Two months after President Donald Trump declared in the Oval Office that the White House would be moving forward with a broad ban on flavored e-cigarette products, the administration is now backing away from the effort.

Since the announcement, the White House had been gearing up to formalize a ban on all flavored vaping products except for tobacco. Menthol-flavored products had initially appeared on the ban but were later included as an exemption.

Supporters of the new executive guidance were anticipating the final details of the measure to be announced last week, though amid growing pressure from advisers and opponents of the new regulations warning such policies could wreak havoc on public health and impact Trump’s base for re-election, the president has opted to retreat from the hardline approach set in motion two months ago.

The idea to implement an executive ban on flavored e-cigarette products kicked into high gear as a mysterious lung illness stemming from vaping impacted more than 2,000 users and killed at least 39, including teens. The scare, which the Centers for Disease Control (CDC) has blamed black-market THC products as the likely culprits, prompted policymakers already concerned over government data showing rising rates of adolescent vaping to take aggressive action on the issue.

“The fact that people are dying has created a greater sense of the need for urgent action across the board,” Matthew Myers, president of the Campaign for Tobacco-Free Kids told the Washington Examiner. “The fact that people are dying and we don’t know the answer means that every parent is terrified that their kid is at risk. It means to political figures that they will be held accountable if they don’t take strong action.”

Yet while the CDC placed blame on black-market THC products and not flavored e-cigarettes as the likely source of the illness, the outbreak created a hysteria surrounding the use of e-cigarettes and highlighted the increasing number of teens using the flavored products. The Food and Drug Administration (FDA) had already declared teenage vaping to be an “epidemic” last year.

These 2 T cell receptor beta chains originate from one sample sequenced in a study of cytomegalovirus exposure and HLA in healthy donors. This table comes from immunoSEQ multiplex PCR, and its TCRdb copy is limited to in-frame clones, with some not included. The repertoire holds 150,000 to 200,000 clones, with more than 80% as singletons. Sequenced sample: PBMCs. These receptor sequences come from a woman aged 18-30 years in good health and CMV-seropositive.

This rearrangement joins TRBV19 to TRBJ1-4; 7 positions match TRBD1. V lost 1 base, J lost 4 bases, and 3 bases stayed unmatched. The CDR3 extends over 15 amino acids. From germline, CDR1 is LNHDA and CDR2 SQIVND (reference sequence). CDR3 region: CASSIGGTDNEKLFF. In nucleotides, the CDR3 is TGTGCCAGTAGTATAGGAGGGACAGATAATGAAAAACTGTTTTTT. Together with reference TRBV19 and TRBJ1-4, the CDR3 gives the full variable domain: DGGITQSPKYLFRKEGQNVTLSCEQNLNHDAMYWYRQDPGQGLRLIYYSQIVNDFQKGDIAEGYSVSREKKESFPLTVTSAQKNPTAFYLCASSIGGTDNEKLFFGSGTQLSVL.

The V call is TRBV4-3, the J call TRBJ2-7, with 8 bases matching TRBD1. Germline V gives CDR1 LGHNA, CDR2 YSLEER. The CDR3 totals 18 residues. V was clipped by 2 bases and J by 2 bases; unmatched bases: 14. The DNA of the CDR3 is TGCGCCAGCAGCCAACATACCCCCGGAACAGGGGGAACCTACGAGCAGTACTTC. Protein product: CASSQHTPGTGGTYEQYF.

Opponents of the proposed regulations however, have warned that banning flavored vape products would possess catastrophic consequences on public health driving millions of ex-smokers back to traditional combustible cigarettes as is happening in states and localities that have implemented bans like Massachusetts.

Dr. Michael Siegel of the Boston University School of Public Health, one of the nation’s leading experts on youth and adult tobacco use, praised the administration’s decision to back away from its aggressive stance.

“I think this decision is a big victory for public health,” Siegel told The Federalist. “Banning flavored e-cigarettes would have driven huge numbers of ex-smokers back to smoking and would have created a new black market for flavored e-liquids.”

E-cigarettes have indeed been shown to be the most successful forms of enabling those addicted to convention cigarettes to quit. A study published earlier this year in the New England Journal of Medicine, shows that more than any other nicotine therapy currently on the market, e-cigarettes have been the most effective form of quitting cigarettes.

Siegel cautioned that the proposal would have motivated teenagers to experiment with THC products with the potential to make this year’s mysterious lung illness an even greater problem.

“The administration and the FDA need to go back to the drawing board and develop a sensible policy to regulate both cigarettes and e-cigarettes in a way that will encourage smokers to transition to safer products and at the same time reduce the problem of youth addiction,” Siegel argued. He suggests limits on nicotine levels in e-liquids and recommending raising the federal age required to purchase the products to 21.

Julie Gunlock, the director of the Independent Women’s Forum’s Center for Progress and Innovation has also written expensively on the vaping issue and lauded the president for taking the advice of advisors sounding the alarm on the potential dangers that such a ban could impose.

“This is great news for the millions of former smokers who vape,” Gunlock told The Federalist. “While I share the president’s and first lady’s concern about teen vaping, the solution isn’t to ban safe products that help people quite combustible cigarettes. The solution is to enforce laws already on the books that state it’s illegal to sell e-cigarettes and e-liquid to minors.”

The president was also warned of the economic impact that the flavor ban could have on small businesses in the industry. Wisconsin Republican Senator Ron Johnson sent a letter to the White House last week urging caution on the issue as the proposal could have essentially wiped out an approximately $9 billion industry.

“The costs of a ban on most e-cigarette flavors will almost certainly be substantial,” Johnson warned. “Many stakeholders in the e-cigarette industry are small businesses—over 10,000 according to some estimates —so an outright ban on the most popular flavors purchased by adults will likely force them to close.”

It seems for the time being, the industry may continue to operate, though new regulations of some kind are likely to come in the near future as policymakers seek to curb adolescent e-cigarette use.